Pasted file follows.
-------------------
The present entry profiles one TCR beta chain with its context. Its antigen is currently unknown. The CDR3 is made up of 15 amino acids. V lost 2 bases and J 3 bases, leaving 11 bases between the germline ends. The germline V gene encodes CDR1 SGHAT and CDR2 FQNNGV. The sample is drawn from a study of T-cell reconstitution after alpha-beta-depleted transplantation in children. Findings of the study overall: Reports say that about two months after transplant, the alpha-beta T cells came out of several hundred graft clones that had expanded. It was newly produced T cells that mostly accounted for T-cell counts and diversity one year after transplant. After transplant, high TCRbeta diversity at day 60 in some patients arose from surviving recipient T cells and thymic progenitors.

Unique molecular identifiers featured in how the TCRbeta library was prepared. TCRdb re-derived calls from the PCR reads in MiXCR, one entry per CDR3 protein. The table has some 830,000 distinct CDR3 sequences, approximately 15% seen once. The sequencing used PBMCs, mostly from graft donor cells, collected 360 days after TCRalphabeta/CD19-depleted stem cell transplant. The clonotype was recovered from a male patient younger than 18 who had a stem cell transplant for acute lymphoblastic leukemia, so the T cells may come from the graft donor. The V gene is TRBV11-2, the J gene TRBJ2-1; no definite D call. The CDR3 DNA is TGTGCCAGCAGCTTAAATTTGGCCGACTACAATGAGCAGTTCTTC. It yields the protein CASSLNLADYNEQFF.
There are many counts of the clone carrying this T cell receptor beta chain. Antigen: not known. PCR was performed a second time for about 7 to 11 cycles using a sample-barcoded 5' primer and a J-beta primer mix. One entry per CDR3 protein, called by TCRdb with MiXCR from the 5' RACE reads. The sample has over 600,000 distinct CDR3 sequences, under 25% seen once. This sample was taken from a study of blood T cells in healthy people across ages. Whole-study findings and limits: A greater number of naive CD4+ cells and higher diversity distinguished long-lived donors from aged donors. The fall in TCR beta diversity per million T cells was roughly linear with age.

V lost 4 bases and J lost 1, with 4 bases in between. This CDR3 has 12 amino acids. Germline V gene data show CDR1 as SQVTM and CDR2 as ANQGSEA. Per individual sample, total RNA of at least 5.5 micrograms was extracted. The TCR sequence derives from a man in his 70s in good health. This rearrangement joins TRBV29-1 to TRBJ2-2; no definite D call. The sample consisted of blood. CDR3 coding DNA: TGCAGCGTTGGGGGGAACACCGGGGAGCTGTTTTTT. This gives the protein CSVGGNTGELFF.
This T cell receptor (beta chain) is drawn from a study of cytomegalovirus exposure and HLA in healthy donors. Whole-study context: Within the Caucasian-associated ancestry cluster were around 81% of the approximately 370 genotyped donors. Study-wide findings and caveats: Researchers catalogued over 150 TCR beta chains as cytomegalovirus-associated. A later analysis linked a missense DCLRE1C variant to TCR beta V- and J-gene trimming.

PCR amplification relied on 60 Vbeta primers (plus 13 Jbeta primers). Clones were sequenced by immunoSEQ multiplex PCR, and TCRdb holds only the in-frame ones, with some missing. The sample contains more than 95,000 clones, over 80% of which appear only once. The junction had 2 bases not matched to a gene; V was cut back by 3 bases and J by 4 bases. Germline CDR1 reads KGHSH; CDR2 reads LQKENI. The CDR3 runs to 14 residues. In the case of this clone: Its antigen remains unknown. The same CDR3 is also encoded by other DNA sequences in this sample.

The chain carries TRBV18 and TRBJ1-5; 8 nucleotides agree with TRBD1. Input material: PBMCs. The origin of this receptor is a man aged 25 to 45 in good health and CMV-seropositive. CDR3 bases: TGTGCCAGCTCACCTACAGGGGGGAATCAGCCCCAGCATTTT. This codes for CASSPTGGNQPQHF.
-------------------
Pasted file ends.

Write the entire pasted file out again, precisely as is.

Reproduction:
The present entry profiles one TCR beta chain with its context. Its antigen is currently unknown. The CDR3 is made up of 15 amino acids. V lost 2 bases and J 3 bases, leaving 11 bases between the germline ends. The germline V gene encodes CDR1 SGHAT and CDR2 FQNNGV. The sample is drawn from a study of T-cell reconstitution after alpha-beta-depleted transplantation in children. Findings of the study overall: Reports say that about two months after transplant, the alpha-beta T cells came out of several hundred graft clones that had expanded. It was newly produced T cells that mostly accounted for T-cell counts and diversity one year after transplant. After transplant, high TCRbeta diversity at day 60 in some patients arose from surviving recipient T cells and thymic progenitors.

Unique molecular identifiers featured in how the TCRbeta library was prepared. TCRdb re-derived calls from the PCR reads in MiXCR, one entry per CDR3 protein. The table has some 830,000 distinct CDR3 sequences, approximately 15% seen once. The sequencing used PBMCs, mostly from graft donor cells, collected 360 days after TCRalphabeta/CD19-depleted stem cell transplant. The clonotype was recovered from a male patient younger than 18 who had a stem cell transplant for acute lymphoblastic leukemia, so the T cells may come from the graft donor. The V gene is TRBV11-2, the J gene TRBJ2-1; no definite D call. The CDR3 DNA is TGTGCCAGCAGCTTAAATTTGGCCGACTACAATGAGCAGTTCTTC. It yields the protein CASSLNLADYNEQFF.
There are many counts of the clone carrying this T cell receptor beta chain. Antigen: not known. PCR was performed a second time for about 7 to 11 cycles using a sample-barcoded 5' primer and a J-beta primer mix. One entry per CDR3 protein, called by TCRdb with MiXCR from the 5' RACE reads. The sample has over 600,000 distinct CDR3 sequences, under 25% seen once. This sample was taken from a study of blood T cells in healthy people across ages. Whole-study findings and limits: A greater number of naive CD4+ cells and higher diversity distinguished long-lived donors from aged donors. The fall in TCR beta diversity per million T cells was roughly linear with age.

V lost 4 bases and J lost 1, with 4 bases in between. This CDR3 has 12 amino acids. Germline V gene data show CDR1 as SQVTM and CDR2 as ANQGSEA. Per individual sample, total RNA of at least 5.5 micrograms was extracted. The TCR sequence derives from a man in his 70s in good health. This rearrangement joins TRBV29-1 to TRBJ2-2; no definite D call. The sample consisted of blood. CDR3 coding DNA: TGCAGCGTTGGGGGGAACACCGGGGAGCTGTTTTTT. This gives the protein CSVGGNTGELFF.
This T cell receptor (beta chain) is drawn from a study of cytomegalovirus exposure and HLA in healthy donors. Whole-study context: Within the Caucasian-associated ancestry cluster were around 81% of the approximately 370 genotyped donors. Study-wide findings and caveats: Researchers catalogued over 150 TCR beta chains as cytomegalovirus-associated. A later analysis linked a missense DCLRE1C variant to TCR beta V- and J-gene trimming.

PCR amplification relied on 60 Vbeta primers (plus 13 Jbeta primers). Clones were sequenced by immunoSEQ multiplex PCR, and TCRdb holds only the in-frame ones, with some missing. The sample contains more than 95,000 clones, over 80% of which appear only once. The junction had 2 bases not matched to a gene; V was cut back by 3 bases and J by 4 bases. Germline CDR1 reads KGHSH; CDR2 reads LQKENI. The CDR3 runs to 14 residues. In the case of this clone: Its antigen remains unknown. The same CDR3 is also encoded by other DNA sequences in this sample.

The chain carries TRBV18 and TRBJ1-5; 8 nucleotides agree with TRBD1. Input material: PBMCs. The origin of this receptor is a man aged 25 to 45 in good health and CMV-seropositive. CDR3 bases: TGTGCCAGCTCACCTACAGGGGGGAATCAGCCCCAGCATTTT. This codes for CASSPTGGNQPQHF.